She preferred the opinion of Ms. Gilbert’s experts with respect to causation of the traumatic brain injury. Despite Ms. Gilbert’s history, Madam Justice Dickson found that Ms. Gilbert’s increased cognitive, emotional and neurobehavioural problems were related at least in part by the injury, and that the memory loss, low frustration tolerance and poor concentration are primarily connected with her TBI. Madam Justice Dickson also concluded that Ms. Gilbert suffers from a chronic pain disorder, particularly in her neck, shoulder and back. She also suffers from cervicogenic headaches.
Relationship between Ms. Gilbert’s past and her injuries from the accident
Discussing the relationship between her past and her injuries from the accident, Dickson J. described her as a “thin skull plaintiff” (taking the plaintiff as she is found, in the already damaged condition that may affect the extent of the loss actually suffered), as opposed to a “crumbling skull plaintiff” (a plaintiff who would have likely suffered the debilitating effects of her damaged condition in any event, regardless of the accident).
The court awarded $200,000 for her pain and suffering, noting particularly her permanent loss of capacity to work and engage emotionally with others in coming to this conclusion. No amount was deducted for failure to mitigate despite Ms. Gilbert’s failure to follow recommendations made by her family physician. She could not afford recommended programs and had deteriorated because of her injuries which led to her difficulties in pursuing recommended treatment.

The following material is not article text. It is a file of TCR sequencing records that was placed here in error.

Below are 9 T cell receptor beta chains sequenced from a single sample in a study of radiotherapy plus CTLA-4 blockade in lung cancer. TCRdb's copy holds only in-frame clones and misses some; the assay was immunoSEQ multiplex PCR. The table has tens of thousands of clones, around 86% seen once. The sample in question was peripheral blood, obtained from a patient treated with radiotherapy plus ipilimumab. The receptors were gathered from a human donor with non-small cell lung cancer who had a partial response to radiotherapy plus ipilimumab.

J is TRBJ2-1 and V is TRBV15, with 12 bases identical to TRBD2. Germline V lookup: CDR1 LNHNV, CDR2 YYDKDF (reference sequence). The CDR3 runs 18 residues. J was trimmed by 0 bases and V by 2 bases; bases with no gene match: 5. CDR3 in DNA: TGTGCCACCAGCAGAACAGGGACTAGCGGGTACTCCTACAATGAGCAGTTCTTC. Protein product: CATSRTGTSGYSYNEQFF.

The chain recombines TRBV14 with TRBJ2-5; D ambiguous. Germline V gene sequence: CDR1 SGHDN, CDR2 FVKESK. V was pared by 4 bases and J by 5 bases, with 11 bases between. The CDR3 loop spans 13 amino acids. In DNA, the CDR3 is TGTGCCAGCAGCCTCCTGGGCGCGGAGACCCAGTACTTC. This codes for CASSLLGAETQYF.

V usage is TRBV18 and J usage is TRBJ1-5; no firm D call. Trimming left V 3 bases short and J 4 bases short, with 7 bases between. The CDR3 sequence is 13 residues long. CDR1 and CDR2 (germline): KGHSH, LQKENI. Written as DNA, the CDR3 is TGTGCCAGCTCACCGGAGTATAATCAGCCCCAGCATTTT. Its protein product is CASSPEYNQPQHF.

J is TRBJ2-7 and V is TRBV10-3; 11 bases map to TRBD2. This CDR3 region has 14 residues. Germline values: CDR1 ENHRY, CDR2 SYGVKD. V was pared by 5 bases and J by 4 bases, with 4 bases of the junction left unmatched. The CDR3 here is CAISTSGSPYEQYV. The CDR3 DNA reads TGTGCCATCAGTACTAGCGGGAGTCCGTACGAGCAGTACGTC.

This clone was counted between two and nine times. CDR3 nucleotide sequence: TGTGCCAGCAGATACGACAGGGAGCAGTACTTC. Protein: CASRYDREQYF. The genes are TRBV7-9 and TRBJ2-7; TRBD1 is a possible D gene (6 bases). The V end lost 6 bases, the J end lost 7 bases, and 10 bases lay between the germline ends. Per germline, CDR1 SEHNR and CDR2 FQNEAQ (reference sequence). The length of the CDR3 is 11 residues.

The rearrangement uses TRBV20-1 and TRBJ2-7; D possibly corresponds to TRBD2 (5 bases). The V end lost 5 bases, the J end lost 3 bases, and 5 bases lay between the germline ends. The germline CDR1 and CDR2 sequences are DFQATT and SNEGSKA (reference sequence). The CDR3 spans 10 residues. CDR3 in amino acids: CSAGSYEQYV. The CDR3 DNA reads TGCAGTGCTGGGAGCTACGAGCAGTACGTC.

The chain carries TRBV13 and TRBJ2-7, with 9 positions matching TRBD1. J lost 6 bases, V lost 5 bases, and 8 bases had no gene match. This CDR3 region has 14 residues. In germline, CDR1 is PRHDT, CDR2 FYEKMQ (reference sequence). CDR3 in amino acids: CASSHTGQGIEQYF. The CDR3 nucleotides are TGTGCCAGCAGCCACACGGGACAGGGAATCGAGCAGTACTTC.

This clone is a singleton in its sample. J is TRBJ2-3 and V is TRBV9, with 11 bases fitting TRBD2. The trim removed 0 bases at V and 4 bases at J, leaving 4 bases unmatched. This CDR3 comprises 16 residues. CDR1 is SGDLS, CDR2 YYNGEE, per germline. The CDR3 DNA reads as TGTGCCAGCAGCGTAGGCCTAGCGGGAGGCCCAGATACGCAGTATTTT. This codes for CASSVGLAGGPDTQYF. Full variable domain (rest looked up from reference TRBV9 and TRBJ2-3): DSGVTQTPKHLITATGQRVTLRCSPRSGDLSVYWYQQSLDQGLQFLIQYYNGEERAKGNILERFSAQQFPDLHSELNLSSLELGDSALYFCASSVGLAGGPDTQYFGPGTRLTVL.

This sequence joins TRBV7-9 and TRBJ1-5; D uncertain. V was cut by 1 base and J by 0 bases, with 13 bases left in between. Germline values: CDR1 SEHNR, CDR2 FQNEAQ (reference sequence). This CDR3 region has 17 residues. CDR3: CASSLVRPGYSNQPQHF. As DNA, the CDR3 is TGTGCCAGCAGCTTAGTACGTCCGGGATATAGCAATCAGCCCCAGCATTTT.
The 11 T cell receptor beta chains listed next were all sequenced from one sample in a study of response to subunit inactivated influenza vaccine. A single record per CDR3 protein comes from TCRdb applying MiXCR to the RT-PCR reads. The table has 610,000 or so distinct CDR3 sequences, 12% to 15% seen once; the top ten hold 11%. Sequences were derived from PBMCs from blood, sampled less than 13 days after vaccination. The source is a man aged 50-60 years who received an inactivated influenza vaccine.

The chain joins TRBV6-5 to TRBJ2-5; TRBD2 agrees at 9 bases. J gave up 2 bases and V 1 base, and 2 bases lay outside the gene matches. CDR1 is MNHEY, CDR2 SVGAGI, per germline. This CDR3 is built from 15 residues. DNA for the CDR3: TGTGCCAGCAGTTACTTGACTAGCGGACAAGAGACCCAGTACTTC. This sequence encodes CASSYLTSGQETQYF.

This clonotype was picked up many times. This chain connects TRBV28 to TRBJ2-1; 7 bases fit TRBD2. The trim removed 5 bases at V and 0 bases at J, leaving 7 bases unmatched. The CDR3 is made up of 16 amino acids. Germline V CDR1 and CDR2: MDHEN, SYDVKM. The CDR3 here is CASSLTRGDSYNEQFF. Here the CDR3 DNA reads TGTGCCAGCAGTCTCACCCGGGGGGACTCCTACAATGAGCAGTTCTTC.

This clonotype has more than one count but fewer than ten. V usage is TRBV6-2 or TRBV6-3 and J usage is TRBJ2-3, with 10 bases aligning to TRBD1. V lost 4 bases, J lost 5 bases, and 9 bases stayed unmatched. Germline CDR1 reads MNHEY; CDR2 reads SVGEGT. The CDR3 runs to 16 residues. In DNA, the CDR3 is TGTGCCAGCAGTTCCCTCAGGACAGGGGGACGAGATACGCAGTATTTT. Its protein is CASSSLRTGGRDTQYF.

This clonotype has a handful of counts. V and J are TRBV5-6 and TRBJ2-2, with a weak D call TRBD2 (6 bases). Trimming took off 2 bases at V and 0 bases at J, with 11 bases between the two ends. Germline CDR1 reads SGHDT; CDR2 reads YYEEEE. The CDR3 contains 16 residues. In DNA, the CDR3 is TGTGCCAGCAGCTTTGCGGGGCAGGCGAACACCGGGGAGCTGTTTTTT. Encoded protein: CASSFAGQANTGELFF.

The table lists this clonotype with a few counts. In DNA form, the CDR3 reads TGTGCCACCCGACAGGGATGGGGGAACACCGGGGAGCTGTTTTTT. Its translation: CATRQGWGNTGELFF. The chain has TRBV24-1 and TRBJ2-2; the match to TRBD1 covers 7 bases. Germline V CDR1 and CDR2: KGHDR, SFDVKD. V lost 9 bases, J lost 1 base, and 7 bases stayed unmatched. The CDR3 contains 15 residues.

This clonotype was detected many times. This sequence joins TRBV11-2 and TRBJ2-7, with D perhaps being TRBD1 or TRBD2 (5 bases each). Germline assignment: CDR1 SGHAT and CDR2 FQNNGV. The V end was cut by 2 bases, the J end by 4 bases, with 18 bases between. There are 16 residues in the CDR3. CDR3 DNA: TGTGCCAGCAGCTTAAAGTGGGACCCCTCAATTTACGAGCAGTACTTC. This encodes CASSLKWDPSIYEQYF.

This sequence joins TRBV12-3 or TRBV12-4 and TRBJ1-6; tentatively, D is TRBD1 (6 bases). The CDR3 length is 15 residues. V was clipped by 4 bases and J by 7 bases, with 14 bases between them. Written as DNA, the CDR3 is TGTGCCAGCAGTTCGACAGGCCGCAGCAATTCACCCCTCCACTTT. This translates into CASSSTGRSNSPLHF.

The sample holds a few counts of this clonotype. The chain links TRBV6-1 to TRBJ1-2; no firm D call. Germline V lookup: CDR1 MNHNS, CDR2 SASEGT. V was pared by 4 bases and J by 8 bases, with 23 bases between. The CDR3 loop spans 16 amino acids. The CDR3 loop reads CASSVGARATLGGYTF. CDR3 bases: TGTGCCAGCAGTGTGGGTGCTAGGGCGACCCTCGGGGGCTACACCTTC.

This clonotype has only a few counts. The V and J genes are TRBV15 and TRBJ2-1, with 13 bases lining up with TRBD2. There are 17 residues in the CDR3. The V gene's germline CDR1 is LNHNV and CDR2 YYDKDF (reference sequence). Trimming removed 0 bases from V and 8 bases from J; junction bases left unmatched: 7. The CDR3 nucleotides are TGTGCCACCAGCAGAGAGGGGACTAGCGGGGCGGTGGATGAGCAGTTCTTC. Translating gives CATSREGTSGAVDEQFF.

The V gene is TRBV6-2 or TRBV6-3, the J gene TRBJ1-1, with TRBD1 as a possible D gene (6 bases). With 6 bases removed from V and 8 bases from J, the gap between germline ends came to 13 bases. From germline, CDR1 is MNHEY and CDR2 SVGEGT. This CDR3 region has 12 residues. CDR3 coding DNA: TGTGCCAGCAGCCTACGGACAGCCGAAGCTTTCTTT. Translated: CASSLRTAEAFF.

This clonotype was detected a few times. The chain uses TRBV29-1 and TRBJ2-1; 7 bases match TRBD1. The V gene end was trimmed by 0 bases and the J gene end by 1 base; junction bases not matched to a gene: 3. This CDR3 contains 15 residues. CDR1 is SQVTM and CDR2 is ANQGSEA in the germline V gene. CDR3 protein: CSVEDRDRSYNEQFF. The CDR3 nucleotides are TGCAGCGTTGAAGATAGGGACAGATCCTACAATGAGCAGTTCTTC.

Her past loss of capacity was nominal for any loss of capacity to work between the accident and the trial date but her loss of future earning capacity was much more significant, at $400,000, assuming a present value of an annual loss of $24,000 in earnings to age 65 (28 years). Madam Justice Dickson took into account the risk that Ms. Gilbert might have continued her substance abuse habit beyond mid-life but also that her health may have improved somewhat, thereby opening up other career options to her.
Future care awards are notoriously difficult as they require prediction about what will happen in the future. Madam Justice Dickson awarded $200,000 for future care needs based on her conclusion that Ms. Gilbert’s pre-existing mental, physical and emotional condition deteriorated significantly because of the accident; her traumatic brain injury sequelae are serious, debilitating and permanent; and her chronic pain is also debilitating. What the court did not award was costs for a shared-living arrangement as it was considered to be highly likely that she would be helped and supported by her family with shelter and care for the rest of her life.
The bottom line is that notwithstanding Ms. Gilbert’s very significant history on physical, emotional, mental and psychological fronts, a significant award was warranted for her injuries, earning capacity and care because of the huge impact that her “complex” mild traumatic brain injury and chronic pain symptoms have had and will continue to have on her life.
Everyone has a history; this does not mean that injuries or the effects of those injuries are either without merit or merit less attention.